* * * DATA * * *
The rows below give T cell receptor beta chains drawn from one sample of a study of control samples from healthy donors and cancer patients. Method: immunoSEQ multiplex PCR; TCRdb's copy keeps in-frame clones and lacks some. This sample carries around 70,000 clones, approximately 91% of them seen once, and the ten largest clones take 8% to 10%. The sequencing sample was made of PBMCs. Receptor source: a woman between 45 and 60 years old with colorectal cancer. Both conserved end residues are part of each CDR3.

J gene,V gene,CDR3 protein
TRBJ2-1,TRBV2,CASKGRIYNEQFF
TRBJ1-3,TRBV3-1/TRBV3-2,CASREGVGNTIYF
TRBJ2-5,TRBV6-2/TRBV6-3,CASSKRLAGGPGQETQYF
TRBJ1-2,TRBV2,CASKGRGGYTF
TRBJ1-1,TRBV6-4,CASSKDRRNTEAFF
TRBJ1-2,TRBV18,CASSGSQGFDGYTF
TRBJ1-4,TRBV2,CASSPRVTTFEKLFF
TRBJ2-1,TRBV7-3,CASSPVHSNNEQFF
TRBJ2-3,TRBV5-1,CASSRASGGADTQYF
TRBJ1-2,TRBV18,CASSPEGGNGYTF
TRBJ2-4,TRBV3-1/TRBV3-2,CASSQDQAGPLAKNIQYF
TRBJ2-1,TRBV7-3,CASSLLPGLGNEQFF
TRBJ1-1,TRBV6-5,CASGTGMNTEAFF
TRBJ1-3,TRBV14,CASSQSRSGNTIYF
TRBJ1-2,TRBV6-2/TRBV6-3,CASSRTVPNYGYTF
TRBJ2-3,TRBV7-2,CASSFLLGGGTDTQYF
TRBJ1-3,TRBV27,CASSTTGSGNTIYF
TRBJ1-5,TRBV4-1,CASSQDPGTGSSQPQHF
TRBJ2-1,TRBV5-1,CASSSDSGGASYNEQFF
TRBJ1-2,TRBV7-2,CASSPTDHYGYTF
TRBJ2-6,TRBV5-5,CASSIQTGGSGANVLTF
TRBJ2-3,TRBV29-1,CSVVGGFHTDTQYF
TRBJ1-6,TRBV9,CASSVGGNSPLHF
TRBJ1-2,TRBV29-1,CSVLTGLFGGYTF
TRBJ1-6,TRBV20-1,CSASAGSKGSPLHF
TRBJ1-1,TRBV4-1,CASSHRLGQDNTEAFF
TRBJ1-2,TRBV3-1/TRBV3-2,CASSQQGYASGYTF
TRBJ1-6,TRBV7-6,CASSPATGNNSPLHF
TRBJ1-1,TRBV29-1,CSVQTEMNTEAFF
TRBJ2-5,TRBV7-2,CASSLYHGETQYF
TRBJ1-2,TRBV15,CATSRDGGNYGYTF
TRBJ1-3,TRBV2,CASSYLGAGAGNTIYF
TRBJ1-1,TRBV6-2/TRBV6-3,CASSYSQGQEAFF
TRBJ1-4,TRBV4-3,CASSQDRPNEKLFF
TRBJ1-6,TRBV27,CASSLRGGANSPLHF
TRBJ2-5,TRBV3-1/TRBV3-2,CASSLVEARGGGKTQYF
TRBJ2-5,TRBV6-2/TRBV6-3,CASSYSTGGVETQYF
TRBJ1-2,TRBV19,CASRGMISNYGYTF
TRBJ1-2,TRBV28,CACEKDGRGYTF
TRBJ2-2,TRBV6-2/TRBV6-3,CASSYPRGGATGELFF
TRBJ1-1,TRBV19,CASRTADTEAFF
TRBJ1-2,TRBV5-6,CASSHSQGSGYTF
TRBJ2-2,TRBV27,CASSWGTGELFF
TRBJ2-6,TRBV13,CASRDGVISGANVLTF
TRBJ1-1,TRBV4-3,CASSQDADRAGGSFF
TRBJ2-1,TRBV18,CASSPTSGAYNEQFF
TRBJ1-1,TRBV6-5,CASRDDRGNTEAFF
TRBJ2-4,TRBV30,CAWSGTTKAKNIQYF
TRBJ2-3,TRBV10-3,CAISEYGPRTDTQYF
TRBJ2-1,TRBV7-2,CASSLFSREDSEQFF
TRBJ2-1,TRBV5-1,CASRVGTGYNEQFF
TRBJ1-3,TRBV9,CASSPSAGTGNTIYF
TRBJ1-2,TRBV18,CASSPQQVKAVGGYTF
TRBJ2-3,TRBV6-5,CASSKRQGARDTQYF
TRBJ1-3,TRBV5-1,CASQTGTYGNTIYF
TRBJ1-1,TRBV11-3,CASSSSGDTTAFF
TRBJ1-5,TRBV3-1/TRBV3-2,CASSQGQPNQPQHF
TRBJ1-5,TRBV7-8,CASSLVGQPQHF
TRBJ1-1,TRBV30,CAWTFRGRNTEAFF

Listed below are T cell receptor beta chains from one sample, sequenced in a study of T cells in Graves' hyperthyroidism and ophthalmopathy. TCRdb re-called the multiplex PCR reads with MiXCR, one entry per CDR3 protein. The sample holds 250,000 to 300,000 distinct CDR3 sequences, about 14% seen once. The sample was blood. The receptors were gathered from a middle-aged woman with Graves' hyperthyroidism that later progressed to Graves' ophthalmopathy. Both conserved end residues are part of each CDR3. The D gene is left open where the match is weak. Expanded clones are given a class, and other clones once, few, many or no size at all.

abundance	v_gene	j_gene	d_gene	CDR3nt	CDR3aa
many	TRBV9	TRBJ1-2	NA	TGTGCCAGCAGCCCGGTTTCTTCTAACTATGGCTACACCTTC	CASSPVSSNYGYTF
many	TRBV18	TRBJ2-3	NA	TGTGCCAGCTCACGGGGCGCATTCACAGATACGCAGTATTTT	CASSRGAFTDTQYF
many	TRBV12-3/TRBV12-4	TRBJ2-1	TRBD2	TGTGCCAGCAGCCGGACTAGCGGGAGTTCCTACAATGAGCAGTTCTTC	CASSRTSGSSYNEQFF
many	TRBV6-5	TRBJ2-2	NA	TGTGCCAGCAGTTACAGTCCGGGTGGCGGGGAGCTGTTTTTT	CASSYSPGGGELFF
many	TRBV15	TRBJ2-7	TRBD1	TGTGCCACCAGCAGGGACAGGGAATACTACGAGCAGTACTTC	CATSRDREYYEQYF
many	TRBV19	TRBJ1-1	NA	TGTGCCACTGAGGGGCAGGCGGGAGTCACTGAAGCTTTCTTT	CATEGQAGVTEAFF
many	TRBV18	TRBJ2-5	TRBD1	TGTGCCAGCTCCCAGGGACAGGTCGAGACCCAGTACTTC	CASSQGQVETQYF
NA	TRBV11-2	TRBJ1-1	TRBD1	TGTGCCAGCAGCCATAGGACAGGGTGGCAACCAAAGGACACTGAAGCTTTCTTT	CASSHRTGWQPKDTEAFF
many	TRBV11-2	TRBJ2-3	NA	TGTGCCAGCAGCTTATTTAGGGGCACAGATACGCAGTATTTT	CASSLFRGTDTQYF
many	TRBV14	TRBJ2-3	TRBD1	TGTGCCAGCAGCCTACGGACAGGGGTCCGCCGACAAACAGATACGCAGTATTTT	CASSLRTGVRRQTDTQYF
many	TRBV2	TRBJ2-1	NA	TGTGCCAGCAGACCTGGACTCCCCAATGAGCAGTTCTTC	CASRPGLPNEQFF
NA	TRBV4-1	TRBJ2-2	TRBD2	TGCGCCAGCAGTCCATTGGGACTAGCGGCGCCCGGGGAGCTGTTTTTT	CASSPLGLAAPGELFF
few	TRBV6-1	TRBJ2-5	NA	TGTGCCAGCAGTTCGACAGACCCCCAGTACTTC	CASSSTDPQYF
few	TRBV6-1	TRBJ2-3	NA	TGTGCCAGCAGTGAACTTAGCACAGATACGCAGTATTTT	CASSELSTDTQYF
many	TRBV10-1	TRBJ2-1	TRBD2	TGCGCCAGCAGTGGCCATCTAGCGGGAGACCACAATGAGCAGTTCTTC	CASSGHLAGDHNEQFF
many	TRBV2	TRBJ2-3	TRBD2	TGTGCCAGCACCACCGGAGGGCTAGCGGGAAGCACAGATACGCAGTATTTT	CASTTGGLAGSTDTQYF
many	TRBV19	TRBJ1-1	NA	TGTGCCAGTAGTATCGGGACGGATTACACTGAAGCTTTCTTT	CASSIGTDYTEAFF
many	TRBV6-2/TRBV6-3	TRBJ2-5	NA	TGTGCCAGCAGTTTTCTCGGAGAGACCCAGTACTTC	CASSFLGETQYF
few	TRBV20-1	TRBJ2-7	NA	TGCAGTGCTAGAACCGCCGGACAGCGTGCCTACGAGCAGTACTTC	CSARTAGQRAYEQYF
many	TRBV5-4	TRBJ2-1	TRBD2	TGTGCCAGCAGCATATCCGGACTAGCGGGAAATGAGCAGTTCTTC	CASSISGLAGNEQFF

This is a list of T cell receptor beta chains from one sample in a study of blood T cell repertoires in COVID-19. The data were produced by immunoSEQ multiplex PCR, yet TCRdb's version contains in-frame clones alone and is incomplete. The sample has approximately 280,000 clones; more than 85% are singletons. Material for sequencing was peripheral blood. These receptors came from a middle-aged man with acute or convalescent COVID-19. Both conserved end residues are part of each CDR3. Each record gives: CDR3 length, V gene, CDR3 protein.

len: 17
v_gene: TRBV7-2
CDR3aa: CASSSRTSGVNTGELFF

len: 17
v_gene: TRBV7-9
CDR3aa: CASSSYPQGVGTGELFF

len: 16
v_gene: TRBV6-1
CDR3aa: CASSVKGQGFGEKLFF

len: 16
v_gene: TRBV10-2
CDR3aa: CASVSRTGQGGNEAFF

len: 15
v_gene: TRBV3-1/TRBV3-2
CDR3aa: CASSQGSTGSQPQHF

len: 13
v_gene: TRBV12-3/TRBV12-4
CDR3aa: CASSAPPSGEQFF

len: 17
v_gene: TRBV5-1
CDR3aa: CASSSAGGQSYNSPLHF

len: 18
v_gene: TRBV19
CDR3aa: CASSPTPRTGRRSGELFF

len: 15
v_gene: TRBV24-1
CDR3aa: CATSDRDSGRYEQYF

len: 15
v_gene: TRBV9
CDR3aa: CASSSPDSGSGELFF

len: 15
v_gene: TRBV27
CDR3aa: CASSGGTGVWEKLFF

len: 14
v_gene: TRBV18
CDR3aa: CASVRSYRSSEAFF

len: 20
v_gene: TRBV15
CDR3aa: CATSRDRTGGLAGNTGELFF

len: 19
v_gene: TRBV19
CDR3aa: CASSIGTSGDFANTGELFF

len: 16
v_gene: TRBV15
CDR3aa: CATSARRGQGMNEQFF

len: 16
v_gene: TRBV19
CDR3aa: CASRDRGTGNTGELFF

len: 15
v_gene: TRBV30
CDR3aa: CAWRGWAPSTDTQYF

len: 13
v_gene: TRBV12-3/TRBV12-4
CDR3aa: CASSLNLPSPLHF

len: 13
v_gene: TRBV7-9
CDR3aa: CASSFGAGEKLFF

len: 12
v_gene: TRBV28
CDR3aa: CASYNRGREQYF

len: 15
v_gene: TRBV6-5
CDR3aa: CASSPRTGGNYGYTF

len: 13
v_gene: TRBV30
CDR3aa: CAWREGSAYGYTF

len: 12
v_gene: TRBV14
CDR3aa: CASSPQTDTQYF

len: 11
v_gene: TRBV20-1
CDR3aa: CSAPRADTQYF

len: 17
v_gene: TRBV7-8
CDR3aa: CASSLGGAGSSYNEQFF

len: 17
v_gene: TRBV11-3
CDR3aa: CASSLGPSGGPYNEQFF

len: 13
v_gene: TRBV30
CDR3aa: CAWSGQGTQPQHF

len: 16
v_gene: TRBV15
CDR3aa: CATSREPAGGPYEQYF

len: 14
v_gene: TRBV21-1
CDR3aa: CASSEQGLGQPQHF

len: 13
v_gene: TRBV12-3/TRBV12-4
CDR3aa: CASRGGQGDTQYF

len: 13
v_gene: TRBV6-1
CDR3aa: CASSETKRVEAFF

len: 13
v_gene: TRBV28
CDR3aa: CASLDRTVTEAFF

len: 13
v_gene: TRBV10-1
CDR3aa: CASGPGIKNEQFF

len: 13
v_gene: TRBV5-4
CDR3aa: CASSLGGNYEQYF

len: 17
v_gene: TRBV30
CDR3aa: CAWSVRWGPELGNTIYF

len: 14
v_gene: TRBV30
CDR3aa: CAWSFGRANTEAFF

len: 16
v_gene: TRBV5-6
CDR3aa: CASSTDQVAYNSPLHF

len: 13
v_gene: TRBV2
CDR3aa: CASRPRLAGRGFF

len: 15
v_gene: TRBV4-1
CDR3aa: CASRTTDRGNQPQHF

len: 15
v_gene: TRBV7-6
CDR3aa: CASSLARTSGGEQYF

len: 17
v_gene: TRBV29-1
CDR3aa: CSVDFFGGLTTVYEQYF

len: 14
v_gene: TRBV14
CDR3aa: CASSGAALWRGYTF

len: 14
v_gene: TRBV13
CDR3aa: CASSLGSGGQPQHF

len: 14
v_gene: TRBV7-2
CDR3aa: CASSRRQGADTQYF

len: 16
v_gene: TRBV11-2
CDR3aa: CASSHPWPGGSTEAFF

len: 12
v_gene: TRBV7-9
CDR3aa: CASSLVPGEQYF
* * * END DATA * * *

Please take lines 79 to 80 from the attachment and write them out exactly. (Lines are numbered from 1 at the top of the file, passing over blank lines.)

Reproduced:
many	TRBV2	TRBJ2-3	TRBD2	TGTGCCAGCACCACCGGAGGGCTAGCGGGAAGCACAGATACGCAGTATTTT	CASTTGGLAGSTDTQYF
many	TRBV19	TRBJ1-1	NA	TGTGCCAGTAGTATCGGGACGGATTACACTGAAGCTTTCTTT	CASSIGTDYTEAFF